A thousand things

mjp

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Over the last few months I've thought of a thousand things and said, "damn, if only there was a forum to post that on!" Now there is and I'm at a loss.

Maybe I need more sleep.
 

Father Luke

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I never went to bars to drink. I drank alone. What I mean by that is that maybe being here isn't especially about anything other than hanging around, or lurking and reading, with others who have found bukowski. Kind of like going to a bar and visiting with friends.

There is a place called MySpace. Maybe you've heard of it. On there a guy has a tribute site to Bukowski. Each day he puts up one of the poems or shorter pieces Bukowski wrote and a whole new generation is finding his work.

That makes me have goose bumps because in a land where I grew up thinking that any boy could grow up to be President I'm finding comfort seeing that any boy can grow up to be an acknowledged success as a writer.

And the usenet bukowski group has pretty much dried up to spammers as worthless as a phone solicitation.

Factotum is out abroad. I've seen it on a bootleg copy. There are always things about bukowski to talk about. For instance I saw the collection of Barbet Schroeder recently. Rather dreary, but the opportunity to see Bukowski thrilled me.

I've also recently begun reading the Sun Dog Press interviews and Biographies. Some of that stuff I knew, but other stuff I had no idea about. How his voice or tempermant changed, by Bukowski's own accord after he was released from the hospital. Reading the back story shouldn't matter, but I find it fullfilling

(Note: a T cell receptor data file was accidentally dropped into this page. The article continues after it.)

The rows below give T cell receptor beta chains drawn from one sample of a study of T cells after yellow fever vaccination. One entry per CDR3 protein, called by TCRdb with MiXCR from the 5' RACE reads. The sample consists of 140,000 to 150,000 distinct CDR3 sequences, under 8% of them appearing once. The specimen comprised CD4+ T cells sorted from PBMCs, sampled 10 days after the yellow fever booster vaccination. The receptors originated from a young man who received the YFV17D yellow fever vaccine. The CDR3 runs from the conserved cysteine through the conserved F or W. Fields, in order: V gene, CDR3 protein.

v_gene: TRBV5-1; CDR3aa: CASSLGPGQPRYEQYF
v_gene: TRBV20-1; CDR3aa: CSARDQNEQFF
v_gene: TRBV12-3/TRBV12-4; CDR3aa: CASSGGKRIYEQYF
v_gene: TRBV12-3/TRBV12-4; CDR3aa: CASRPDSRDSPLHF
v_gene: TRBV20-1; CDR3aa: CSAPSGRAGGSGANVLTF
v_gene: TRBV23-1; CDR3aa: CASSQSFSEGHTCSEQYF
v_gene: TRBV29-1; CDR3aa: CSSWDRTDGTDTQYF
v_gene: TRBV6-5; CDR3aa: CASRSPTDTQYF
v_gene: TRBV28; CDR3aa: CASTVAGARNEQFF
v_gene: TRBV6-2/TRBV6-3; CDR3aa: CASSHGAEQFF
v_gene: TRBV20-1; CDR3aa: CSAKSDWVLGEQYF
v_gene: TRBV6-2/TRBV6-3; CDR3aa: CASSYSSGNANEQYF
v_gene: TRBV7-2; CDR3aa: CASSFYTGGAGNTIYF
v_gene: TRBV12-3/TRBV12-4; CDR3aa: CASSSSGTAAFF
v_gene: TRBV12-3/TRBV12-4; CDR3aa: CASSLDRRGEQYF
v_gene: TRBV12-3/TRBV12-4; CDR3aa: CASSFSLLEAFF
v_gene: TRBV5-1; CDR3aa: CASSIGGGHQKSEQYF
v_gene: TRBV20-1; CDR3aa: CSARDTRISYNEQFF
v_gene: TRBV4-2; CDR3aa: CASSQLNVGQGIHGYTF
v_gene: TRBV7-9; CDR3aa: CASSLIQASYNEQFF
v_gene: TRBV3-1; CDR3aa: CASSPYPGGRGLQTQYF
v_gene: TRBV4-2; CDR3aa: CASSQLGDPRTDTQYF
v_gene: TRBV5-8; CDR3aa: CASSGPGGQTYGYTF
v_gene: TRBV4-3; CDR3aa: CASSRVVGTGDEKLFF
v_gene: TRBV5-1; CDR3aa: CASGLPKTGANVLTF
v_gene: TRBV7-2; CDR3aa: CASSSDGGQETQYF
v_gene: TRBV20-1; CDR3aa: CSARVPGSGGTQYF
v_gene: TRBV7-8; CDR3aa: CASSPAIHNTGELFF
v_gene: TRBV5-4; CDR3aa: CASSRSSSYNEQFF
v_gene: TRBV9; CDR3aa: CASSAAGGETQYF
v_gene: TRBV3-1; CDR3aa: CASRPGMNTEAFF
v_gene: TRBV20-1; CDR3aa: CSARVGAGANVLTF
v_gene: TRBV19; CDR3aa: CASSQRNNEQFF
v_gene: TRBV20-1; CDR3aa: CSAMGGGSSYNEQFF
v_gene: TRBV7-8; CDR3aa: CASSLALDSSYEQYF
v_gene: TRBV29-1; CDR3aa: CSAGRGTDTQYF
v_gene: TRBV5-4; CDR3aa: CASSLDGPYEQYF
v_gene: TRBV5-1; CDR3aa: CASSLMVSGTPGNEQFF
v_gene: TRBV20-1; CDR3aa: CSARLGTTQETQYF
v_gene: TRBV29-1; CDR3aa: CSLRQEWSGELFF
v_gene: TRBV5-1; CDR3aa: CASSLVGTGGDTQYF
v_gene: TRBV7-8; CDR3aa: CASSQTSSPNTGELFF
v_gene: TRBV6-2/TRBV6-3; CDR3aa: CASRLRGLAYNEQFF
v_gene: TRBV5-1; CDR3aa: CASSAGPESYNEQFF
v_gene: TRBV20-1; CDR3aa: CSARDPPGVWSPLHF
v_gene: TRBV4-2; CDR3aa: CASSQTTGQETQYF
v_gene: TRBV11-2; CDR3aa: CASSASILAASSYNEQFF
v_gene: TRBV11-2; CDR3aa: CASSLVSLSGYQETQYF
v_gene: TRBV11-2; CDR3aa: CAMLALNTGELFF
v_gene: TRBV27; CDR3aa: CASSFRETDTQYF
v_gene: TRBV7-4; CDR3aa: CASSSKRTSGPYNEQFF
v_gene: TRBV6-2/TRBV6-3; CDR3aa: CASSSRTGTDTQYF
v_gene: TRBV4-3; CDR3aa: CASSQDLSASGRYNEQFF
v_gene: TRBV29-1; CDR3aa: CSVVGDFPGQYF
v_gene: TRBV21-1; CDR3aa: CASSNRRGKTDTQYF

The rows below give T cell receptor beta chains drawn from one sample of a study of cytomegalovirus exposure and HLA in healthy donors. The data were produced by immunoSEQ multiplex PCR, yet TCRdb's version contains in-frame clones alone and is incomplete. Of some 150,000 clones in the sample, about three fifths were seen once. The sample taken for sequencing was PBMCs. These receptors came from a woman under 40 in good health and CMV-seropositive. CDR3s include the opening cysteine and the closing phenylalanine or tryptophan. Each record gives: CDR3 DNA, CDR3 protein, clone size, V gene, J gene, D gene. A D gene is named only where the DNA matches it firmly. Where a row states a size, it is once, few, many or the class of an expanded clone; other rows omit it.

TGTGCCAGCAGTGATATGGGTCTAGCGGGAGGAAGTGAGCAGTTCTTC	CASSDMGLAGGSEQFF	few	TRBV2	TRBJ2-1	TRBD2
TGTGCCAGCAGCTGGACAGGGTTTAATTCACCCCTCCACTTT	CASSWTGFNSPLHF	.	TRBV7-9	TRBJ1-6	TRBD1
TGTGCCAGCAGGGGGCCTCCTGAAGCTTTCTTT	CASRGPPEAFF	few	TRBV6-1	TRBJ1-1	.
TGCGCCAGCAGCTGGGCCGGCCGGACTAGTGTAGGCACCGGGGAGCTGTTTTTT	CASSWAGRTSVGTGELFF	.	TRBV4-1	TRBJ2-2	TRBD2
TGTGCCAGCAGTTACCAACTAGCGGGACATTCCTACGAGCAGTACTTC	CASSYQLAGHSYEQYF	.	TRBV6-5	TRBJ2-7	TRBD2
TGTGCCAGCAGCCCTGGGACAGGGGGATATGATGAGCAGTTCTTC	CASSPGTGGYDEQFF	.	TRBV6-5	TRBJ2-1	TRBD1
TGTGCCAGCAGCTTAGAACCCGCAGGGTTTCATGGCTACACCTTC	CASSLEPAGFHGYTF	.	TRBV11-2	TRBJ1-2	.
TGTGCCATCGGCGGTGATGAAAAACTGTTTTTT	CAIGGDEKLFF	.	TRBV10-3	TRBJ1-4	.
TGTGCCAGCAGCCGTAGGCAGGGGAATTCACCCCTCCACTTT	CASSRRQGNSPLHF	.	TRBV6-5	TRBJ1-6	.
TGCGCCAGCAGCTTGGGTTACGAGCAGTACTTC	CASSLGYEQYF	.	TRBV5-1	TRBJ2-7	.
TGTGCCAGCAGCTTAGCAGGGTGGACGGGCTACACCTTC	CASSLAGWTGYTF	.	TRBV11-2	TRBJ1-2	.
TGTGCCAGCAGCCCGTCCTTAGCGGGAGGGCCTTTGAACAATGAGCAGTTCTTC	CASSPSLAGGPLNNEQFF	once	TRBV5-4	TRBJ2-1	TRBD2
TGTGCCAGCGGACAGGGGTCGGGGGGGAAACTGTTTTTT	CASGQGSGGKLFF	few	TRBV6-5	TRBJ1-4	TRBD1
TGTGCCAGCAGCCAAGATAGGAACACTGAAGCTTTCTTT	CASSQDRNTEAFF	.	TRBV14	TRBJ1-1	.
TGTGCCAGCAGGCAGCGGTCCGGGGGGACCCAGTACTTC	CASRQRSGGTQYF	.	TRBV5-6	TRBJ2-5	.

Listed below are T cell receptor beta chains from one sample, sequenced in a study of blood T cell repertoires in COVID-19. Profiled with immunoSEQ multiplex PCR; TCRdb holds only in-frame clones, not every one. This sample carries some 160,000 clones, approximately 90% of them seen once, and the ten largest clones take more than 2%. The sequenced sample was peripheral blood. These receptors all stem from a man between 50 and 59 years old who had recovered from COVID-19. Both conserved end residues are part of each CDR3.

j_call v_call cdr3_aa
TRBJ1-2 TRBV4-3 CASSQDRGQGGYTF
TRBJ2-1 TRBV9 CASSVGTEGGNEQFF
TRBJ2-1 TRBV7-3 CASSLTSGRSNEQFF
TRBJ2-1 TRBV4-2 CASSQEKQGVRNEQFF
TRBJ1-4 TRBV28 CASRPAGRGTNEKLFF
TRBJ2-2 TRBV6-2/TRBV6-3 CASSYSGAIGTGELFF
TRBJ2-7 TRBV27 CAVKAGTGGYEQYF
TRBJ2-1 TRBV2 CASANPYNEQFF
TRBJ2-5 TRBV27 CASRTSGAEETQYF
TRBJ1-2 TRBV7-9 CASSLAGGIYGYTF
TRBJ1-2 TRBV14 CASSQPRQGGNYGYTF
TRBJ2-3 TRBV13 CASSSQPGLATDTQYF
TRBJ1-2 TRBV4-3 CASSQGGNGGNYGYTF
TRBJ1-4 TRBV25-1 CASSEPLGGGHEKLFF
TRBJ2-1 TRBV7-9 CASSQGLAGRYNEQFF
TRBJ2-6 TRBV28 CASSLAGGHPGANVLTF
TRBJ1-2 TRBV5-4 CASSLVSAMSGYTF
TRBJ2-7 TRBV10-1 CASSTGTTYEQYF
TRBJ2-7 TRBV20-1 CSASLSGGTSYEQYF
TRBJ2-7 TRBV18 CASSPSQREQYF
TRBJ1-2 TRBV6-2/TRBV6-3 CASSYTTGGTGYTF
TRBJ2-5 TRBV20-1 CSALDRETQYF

Like this forum.

Anyway, I know what you mean. And thanks.

Okay,
Father Luke
 

mjp

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The back story is everything. Without it there's no perspective.

Barbet Schroeder's Bukowski tapes is hard to get through if you try to take it in big doses. Maybe that's why he broke it up into the short chapters. That's something that would be nice to have on DVD, but the odds are slim that that will ever happen. Though four of the 52 chapters are on the U.S. release of the Barfly DVD; Starving for Art, This Bar in Philadelphia, The New York Agent and For Jane.

I recently snagged the original first generation Lagoon Video version of The Bukowski Tapes, and it's something to see them without the copy to copy to copy degradation. But, yeah, those things can put you to sleep under the right conditions. Something about that funeral music that plays between the chapters...

Sun Dog also put out Steve Richmond's book, Spinning Off Bukowski, which is a good read. Though judging by the Richmond segments of Born Into This he may just be crazy.
 

tucker

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Father Luke said:
Factotum is out abroad. I've seen it on a bootleg copy. There are always things about bukowski to talk about. For instance I saw the collection of Barbet Schroeder recently. Rather dreary, but the opportunity to see Bukowski thrilled me.
Fancy meeting you here, Father. I bought a CD from you 2 weeks ago or so. Hasn't arrived yet, but it sometimes takes time.

I saw Factotum in cinema, here in UK. It's not bad at all, but neither does it achieve anything like the atmosphere of the book(s). Just an interesting, mildly amusing story about a man and "his many jobs". Of course the writing is a bit more than that.